Zimbabwe in short supply of essential drugs due to shortage of foreign currency

Patients in dilemma as pharmacies demand foreign currency for medication: CWGH

The Community Working Group on Health (CWGH) has urged the government to urgently avail enough foreign currency to the pharmaceutical industry to enable patients to access their life-saving medications which they are failing to buy because most pharmacies are demanding payment in foreign currency.

 

CWGH highlighted that about 90% of the country’s workforce earn their salaries and wages in local currency (the bond note) so demanding payment in foreign currency practically means denying people their right to health as enshrined in the Constitution.

The few pharmacies that are still accepting bond notes have since quadrupled their prices at levels of parallel market rates. These prices are beyond the reach of ordinary Zimbabweans, 90% of which do not even have have medical aid insurance cover, hence have no safety net at all.

As a result many patients, some with chronic illnesses, have not been taking their medication in the past three weeks due to distorted high prices and the demand for payment in American dollars. Additionally, the impact of devaluation and the runaway inflation has rendered people’s salaries meaningless in the face of the current high and unstable prices of commodities, including those of various medical procedures.

“If the obtaining situation continues for a day longer, many patients will develop serious health complications after failing to access medicines, a situation which will cost their lives. There are patients with chronic illnesses such as diabetes, arthritis, HIV/AIDS, Asthma, on dialysis and hypertension, who should not miss their medication.

“It should be highlighted that already some patients are taking cheaper substitutes from the unregulated parallel markets for drugs which might have serious side effects later due to its questionable efficacy while others have turned to faith healing, herbal and traditional medicines out of desperation,” said Itai Rusike the CWGH Executive Director.

There are thousands of patients dying in pain in their homes or health institutions because they cannot access or afford the cost of drugs such as morphine to ease pain. Their relatives and loved ones are watching them die in pain because they are also equally helpless. We applaud government for availing almost $9 million out of the required $29 million by pharmaceutical companies to restock medical supplies that had run out.

“However, the amount is too little taking cognisant of the problem at hand. CWGH implores government to take a pro-active strategy when addressing national issues and the current drug crisis may need the government to declare our health sector situation a state of emergency in order to allow other stakeholders such as the private sector, international partners, UN Agencies and NGOs to chip in with the much needed foreign currency support just like what happened with the cholera response.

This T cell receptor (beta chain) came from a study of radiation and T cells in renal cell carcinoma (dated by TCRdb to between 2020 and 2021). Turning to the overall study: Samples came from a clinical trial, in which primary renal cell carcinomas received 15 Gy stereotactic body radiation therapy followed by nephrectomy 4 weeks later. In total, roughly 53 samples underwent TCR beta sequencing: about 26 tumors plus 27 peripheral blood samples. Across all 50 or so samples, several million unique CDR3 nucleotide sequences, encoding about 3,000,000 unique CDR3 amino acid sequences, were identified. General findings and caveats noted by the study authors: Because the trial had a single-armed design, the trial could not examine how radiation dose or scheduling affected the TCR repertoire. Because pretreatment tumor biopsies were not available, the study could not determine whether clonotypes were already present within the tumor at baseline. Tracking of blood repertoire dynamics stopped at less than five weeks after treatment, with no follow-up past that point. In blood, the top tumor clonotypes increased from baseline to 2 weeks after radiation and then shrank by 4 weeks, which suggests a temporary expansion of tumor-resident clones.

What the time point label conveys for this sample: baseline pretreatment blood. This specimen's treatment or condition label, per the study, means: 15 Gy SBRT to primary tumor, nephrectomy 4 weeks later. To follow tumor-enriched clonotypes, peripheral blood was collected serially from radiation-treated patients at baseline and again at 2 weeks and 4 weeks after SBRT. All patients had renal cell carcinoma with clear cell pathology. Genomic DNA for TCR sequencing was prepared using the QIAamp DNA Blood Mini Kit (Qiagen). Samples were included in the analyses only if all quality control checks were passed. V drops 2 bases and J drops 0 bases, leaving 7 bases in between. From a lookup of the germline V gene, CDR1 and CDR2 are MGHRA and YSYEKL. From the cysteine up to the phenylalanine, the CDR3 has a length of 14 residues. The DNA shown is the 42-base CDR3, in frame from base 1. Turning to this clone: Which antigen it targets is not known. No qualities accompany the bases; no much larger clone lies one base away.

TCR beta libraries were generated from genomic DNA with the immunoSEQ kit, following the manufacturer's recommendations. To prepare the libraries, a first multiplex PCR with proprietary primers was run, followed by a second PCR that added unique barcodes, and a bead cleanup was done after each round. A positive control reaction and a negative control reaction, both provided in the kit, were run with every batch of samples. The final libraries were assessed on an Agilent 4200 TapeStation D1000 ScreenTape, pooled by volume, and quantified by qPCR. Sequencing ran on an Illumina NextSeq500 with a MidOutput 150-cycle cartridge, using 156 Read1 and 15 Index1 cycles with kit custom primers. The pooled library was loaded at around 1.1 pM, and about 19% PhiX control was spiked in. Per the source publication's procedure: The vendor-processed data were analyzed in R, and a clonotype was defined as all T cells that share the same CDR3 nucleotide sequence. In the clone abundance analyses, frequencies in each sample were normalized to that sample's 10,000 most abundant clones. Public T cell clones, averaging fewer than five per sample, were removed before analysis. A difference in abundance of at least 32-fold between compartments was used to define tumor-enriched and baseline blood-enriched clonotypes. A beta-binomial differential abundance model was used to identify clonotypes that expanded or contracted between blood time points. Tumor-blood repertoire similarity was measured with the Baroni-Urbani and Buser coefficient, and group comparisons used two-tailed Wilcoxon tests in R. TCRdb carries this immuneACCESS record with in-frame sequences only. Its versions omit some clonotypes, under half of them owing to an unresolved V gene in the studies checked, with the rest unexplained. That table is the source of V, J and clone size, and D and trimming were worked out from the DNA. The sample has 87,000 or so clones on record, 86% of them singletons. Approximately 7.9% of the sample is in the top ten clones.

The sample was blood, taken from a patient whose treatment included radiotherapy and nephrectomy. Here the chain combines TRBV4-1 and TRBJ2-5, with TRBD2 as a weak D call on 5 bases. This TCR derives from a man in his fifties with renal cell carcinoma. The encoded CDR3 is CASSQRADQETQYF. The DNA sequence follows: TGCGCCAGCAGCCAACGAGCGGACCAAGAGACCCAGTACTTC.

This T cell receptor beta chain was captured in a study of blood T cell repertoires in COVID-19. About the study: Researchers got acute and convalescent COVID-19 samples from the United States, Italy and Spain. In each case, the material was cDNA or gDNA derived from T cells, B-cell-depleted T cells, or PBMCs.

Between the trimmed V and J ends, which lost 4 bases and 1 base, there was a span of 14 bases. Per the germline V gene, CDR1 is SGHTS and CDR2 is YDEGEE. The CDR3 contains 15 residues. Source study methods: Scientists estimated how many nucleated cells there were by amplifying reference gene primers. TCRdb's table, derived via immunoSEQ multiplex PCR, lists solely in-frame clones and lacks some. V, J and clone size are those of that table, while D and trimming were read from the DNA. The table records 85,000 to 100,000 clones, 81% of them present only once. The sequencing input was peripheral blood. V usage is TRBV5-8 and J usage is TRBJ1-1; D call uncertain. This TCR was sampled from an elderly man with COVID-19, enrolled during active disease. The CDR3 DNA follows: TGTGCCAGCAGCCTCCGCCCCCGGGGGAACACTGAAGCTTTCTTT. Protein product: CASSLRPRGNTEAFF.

Price increases or demands for cash at the point of service in the current environment where salaries are not being increased and hard cash is unavailable can only worsen the suffering of patients. While we do not support charging in foreign currency, directing pharmacies to reduce prices and selling local currency without availing enough foreign currency is a sign of desperation that will not work because the pharmacies need to buy the greenback from the street to import the medicines. Doing so is forcing them to close shop.”

CWGH argued that in the short term, the only logical thing is to avail foreign currency to the pharmaceutical companies to enable them to import the required medicines. In the medium to long-term, the government needs to capacitate the local pharmaceutical manufacturing companies such as Caps, Verichem and Datlabs to make sure that the country does not rely on expensive imports.

Presently, about 90% of drugs in public hospitals are supplied by donors, while private pharmacies mostly rely on imports. It is risky and unsustainable for a country to depend substantially on external partners as donors can withdraw financial support anytime should their interests shift for some reasons.

“The CWGH network calls on the government and stakeholders in the pharmaceutical industry to quickly come with an amicable strategy to make drugs accessible and affordable to thousands of suffering patients in the country. There is need for more immediate policy attention to be given to significant obstacles in drug access, including foreign currency supplies to Natpharm, timely payment to Natpharm of debts, adequacy of trained pharmacists in government service, improved management of drugs with an information system that provides timely information on drug availability, improved equity in the distribution of available drugs with greater support of drug supplies to primary care level.”




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